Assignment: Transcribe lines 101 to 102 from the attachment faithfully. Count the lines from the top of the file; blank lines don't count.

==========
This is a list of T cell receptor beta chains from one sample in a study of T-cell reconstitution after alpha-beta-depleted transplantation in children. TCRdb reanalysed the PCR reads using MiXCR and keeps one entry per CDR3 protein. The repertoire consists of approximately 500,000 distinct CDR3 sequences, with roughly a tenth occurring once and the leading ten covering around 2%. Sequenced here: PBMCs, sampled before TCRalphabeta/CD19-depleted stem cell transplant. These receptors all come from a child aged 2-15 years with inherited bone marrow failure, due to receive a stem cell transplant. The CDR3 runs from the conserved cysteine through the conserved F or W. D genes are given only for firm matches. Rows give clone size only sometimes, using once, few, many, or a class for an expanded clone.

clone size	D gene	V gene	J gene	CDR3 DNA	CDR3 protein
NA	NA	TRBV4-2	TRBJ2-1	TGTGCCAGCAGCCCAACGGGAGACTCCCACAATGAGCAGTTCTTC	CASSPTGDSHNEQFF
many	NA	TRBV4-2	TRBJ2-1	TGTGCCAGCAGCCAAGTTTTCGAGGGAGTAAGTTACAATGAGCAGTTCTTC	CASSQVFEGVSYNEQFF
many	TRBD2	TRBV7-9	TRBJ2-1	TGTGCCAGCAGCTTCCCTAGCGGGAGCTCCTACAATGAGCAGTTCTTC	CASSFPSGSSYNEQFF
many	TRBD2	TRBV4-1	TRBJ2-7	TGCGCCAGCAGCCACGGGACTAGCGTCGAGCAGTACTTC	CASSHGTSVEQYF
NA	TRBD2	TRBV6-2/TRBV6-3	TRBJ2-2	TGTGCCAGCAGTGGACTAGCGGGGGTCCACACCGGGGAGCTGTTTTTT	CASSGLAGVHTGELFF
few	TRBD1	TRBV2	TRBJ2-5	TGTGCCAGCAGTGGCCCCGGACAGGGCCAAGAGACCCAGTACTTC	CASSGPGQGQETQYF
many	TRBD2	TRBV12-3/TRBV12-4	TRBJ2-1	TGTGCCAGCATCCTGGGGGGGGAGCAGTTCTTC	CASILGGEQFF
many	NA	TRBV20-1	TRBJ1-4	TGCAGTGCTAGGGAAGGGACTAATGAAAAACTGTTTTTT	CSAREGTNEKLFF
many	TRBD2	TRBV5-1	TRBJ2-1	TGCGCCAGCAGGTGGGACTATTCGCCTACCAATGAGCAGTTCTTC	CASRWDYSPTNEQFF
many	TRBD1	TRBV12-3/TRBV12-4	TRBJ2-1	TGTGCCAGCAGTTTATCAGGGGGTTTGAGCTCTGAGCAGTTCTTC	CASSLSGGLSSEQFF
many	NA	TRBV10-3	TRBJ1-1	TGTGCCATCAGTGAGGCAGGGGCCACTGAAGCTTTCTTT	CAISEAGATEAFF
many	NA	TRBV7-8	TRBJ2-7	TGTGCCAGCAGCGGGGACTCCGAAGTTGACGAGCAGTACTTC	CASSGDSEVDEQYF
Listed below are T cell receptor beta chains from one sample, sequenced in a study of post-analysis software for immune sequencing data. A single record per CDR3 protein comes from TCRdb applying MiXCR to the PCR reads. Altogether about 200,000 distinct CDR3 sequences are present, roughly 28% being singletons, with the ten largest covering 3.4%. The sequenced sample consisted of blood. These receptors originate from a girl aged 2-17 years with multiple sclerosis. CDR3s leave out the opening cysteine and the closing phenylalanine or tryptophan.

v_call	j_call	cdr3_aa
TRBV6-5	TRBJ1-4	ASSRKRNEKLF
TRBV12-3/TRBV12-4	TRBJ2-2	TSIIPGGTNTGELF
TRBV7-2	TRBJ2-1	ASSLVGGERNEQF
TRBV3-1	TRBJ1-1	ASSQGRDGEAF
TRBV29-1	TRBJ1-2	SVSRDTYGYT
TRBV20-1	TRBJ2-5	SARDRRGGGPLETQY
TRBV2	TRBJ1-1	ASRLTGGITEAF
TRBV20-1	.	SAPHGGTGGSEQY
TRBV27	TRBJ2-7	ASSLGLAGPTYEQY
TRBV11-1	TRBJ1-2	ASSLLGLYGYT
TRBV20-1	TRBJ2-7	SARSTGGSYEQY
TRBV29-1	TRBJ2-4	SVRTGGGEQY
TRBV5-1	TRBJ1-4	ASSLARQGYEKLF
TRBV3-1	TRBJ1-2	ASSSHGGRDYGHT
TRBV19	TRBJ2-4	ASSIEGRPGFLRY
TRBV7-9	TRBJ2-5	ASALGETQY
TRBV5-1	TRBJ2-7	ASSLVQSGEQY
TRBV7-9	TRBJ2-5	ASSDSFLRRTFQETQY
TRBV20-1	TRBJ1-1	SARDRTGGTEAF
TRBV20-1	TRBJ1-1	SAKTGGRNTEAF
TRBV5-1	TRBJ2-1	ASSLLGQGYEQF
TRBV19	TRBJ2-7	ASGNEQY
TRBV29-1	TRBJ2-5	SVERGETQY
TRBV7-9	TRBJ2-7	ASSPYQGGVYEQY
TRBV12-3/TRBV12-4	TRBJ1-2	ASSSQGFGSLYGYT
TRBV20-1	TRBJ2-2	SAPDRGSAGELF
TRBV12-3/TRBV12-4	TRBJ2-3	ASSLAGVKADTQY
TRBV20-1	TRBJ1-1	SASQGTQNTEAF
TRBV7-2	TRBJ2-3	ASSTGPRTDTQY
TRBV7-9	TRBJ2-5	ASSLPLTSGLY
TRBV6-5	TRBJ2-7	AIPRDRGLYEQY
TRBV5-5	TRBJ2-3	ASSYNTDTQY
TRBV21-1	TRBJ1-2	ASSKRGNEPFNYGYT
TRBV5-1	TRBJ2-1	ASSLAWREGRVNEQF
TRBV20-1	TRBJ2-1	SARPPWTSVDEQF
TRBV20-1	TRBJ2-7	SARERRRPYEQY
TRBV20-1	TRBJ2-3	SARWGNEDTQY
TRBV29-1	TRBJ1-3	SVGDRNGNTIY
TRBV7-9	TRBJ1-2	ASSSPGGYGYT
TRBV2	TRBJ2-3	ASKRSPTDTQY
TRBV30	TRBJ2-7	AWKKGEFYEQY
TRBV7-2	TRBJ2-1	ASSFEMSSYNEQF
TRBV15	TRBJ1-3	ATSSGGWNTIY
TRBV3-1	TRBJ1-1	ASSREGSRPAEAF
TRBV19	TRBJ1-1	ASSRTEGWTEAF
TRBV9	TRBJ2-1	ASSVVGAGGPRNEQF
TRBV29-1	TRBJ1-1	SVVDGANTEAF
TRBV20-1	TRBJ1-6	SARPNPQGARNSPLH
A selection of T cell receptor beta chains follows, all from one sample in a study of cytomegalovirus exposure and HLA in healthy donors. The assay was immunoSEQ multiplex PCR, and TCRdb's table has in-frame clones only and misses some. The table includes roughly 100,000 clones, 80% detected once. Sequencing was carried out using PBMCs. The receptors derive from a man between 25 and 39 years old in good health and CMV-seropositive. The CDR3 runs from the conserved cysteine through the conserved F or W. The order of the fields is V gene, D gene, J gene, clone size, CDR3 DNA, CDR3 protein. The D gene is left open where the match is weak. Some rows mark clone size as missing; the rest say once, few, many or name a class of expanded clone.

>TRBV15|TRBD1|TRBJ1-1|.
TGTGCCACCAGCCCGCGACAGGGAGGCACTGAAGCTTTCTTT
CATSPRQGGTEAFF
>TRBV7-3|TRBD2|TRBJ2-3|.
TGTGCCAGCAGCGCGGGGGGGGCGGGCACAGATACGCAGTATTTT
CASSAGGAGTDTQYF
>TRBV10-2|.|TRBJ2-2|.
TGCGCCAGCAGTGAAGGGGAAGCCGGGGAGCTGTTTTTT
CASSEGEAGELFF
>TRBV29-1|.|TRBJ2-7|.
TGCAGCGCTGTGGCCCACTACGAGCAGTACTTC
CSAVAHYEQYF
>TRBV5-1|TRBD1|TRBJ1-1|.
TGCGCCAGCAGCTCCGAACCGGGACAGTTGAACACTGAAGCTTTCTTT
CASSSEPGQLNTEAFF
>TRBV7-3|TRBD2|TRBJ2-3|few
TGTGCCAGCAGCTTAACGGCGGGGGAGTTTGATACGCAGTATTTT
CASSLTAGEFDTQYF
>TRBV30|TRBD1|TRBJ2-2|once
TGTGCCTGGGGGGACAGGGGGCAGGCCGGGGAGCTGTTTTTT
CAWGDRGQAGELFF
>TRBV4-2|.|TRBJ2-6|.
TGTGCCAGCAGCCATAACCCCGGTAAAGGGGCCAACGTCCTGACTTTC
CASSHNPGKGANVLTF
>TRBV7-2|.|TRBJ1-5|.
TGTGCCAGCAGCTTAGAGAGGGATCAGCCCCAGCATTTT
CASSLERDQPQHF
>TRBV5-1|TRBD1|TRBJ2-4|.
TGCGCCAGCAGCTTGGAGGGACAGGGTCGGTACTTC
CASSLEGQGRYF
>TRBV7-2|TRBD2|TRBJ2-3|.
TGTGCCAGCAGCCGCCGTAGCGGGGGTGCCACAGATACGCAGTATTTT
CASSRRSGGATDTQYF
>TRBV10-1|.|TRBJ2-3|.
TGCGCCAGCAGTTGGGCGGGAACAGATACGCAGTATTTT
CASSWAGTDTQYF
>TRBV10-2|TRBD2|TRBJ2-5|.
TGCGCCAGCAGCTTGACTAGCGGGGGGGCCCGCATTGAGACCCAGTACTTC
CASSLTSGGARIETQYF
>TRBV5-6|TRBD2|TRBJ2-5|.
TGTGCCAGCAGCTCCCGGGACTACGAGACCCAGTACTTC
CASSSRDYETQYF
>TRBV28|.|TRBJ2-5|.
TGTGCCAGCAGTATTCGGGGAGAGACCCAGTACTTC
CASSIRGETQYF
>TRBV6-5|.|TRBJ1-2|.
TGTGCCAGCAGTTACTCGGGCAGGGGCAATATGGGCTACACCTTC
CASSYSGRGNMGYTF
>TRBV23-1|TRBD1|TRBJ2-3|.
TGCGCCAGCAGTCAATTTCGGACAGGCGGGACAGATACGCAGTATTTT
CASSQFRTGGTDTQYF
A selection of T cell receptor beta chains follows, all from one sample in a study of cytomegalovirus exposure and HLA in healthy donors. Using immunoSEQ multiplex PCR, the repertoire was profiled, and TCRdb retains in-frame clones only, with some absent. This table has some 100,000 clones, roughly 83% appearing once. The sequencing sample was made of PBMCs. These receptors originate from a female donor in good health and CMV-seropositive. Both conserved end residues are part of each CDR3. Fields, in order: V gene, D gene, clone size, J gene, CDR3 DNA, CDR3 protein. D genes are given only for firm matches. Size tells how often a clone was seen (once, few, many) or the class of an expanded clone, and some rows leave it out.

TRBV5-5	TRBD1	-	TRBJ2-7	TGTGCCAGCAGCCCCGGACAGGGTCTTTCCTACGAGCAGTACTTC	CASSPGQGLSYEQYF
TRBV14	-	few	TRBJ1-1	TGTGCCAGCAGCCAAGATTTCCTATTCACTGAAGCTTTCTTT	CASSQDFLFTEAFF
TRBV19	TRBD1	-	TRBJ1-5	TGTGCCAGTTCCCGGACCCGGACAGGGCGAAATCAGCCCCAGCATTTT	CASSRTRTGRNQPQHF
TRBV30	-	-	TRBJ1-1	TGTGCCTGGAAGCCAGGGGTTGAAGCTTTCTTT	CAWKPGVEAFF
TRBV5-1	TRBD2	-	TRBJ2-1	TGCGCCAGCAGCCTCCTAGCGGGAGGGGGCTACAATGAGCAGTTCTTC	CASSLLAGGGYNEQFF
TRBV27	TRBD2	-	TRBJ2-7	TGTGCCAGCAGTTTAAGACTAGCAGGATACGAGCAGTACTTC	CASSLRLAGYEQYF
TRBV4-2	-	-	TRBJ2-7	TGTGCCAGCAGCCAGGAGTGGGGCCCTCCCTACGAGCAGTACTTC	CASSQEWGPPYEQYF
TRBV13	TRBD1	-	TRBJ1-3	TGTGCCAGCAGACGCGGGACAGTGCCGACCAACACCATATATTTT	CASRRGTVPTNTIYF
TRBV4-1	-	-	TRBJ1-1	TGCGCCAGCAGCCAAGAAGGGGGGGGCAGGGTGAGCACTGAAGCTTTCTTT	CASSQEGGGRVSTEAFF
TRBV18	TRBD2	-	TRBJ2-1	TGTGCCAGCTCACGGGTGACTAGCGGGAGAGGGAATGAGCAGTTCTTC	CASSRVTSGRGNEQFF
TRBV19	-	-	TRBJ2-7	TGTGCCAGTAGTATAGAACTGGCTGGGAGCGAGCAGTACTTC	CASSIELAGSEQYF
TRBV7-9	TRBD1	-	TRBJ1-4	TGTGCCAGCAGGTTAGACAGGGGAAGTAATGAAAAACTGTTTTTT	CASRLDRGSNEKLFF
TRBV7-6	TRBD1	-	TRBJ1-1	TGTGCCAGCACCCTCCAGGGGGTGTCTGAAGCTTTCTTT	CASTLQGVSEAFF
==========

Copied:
CASSWAGTDTQYF
>TRBV10-2|TRBD2|TRBJ2-5|.